All 818 lots were sold in the auction, which saw Prince Robert of Luxembourg, chairman and CEO of Château Haut-Brion owner Domaine Clarence Dillon, open up his personal cellar to raise funds for the PolG Foundation.
Featuring 4,200 bottles and covering Bordeaux wine royalty spanning more than a century of vintages, Sotheby’s said the auction ‘smashed’ its pre-sale high estimate of around $4m.
Two 4.5-litre Jeroboams of Haut-Brion, one from the 1926 vintage and the other from 1924, fetched $87,500 and $62,500 respectively. Both had a pre-sale high estimate of $12,000.
Wines were also donated by the Prince’s friends and family, including other wineries.
A six-litre Imperial of Petrus 2009, sourced from the Pomerol estate’s cellars, sold for $75,000 (pre-sale high e: $35,000), while an Imperial of Petrus 2010 fetched the same price (pre-sale high e: $30,000).
Prince Robert and his wife, Princess Julie, created the PolG Foundation alongside other family members after their youngest son, Frederik de Nassau, was diagnosed with mitochondrial disease in 2016. It exists to support medical research into PolG-related illnesses.
Prince Robert of Luxembourg said, ‘On behalf of all of the Mitochondrial disease community, my family and The PolG Foundation, I want to thank all of the bidders for providing us with a glass that is not only half full but now brimming over with hope and opportunity. I have an empty cellar, but a very full heart.’
Bidding was strong an ‘Haute Couture’ case of wine donated by the Premium Familiae Vini group of family winery owners sold for $237,500 (pre-sale high e: $150,000).
It featured 12 bottles, one from each member of the invitation-only group and representing a treasure chest for wine lovers – including Graham’s Vintage Port 1963, Mouton Rothschild 1988, Vega Sicilia Unico 1964, Joseph Drouhin Bonne Mares 1990, Tignanello 1982 and Pol Roger Cuvée Sir Winston Churchill 1988, among others.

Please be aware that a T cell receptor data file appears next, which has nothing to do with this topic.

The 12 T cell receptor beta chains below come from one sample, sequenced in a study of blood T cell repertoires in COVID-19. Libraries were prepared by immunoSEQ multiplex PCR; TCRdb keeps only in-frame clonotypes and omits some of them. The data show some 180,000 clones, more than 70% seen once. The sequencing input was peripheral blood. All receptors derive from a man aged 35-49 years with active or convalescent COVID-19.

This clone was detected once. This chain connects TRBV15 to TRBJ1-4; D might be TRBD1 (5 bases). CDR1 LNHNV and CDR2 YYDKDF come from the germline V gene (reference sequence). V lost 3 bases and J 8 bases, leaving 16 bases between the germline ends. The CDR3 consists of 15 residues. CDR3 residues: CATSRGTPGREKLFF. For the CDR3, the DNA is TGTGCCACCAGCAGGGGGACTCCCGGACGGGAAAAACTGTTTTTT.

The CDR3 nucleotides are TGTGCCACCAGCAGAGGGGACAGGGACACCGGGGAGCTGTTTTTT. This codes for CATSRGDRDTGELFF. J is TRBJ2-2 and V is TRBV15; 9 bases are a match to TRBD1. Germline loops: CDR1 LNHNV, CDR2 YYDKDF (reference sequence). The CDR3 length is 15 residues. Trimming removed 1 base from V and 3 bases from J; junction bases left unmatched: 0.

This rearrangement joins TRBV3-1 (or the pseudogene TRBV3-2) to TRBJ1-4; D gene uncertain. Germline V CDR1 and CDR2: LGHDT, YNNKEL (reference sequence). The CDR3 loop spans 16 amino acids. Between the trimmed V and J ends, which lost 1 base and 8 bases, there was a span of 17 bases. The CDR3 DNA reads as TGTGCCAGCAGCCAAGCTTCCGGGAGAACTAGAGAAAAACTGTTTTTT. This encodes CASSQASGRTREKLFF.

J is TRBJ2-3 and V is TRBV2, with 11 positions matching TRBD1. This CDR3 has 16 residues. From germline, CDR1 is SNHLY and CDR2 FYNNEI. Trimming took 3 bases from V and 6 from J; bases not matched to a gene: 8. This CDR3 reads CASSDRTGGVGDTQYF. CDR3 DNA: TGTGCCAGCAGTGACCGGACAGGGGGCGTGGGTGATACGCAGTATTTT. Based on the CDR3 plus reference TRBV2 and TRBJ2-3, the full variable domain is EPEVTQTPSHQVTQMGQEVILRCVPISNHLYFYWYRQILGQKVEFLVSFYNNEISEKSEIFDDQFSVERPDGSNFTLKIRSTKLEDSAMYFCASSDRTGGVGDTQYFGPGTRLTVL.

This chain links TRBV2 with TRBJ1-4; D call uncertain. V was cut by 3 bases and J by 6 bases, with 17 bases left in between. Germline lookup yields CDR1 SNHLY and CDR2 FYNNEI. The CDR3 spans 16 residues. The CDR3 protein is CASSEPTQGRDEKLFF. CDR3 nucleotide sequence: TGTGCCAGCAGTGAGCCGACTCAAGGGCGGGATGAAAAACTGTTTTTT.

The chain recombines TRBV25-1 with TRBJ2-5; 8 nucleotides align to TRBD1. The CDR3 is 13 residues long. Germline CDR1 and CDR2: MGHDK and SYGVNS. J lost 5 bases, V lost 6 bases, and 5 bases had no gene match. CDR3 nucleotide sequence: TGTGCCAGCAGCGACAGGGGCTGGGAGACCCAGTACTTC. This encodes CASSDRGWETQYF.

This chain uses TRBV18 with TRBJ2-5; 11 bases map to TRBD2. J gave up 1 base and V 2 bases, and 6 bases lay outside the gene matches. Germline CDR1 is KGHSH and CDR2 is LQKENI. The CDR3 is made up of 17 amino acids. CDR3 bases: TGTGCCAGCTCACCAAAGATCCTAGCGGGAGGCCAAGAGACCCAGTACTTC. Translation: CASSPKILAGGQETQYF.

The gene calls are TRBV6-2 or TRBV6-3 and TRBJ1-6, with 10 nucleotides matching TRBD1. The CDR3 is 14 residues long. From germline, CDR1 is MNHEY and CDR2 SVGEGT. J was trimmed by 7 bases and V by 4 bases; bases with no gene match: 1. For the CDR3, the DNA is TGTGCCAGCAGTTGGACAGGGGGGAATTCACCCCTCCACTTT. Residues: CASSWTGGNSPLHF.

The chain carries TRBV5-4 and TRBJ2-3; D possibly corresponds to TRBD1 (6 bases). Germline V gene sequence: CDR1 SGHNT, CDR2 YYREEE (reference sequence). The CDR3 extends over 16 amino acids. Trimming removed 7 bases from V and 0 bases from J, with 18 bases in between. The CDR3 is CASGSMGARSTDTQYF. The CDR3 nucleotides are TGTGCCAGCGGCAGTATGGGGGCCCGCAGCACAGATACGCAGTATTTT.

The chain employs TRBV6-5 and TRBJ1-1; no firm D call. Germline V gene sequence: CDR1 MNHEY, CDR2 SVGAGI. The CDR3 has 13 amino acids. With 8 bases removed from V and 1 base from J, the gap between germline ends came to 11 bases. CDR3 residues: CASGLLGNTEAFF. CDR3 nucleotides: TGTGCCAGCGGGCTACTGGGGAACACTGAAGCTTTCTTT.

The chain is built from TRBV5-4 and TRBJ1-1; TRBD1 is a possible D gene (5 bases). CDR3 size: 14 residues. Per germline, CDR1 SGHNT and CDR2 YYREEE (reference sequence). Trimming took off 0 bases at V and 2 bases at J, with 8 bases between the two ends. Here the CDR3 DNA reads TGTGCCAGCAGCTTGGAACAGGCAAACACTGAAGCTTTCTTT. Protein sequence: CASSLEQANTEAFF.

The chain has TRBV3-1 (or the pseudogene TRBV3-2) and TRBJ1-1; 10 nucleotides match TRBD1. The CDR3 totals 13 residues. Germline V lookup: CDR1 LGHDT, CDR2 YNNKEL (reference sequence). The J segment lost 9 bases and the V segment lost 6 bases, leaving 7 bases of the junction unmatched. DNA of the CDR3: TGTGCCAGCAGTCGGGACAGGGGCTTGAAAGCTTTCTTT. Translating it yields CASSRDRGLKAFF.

The buyer also gets a passport to visit all 12 wineries with up to three guests, and enjoy lunch or dinner there with a family member.
Among the other highlights, four ‘exceptionally rare’ 12-litre Balthazar bottles, including Haut-Brion and La Mission Haut-Brion red and white wines from the 2009 vintage, sold for $87,500 (pre-sale high e: $80,000).
Haut-Brion’s lauded 1989 vintage was also among the lots in particularly high demand. Two lots each featuring a 12-bottle case of Haut-Brion ‘89 fetched $43,750 and $37,500 respectively, both far outpacing a pre-sale high estimate of $17,000 per lot.
Cognac from the 19th century also starred in the sale. A bottle of Bisquit Dubouché Cognac Grande Fine Champagne 1811 sold for $8,750 (pre-sale high e: $5,500).
Jamie Ritchie, worldwide chairman of Sotheby’s wine, said, ‘The phenomenal results of this exceptional sale is recognition of the reputation and incomparable provenance of the genuinely rare wines that were donated, combined with the importance of the medical research being undertaken by The PolG Foundation.’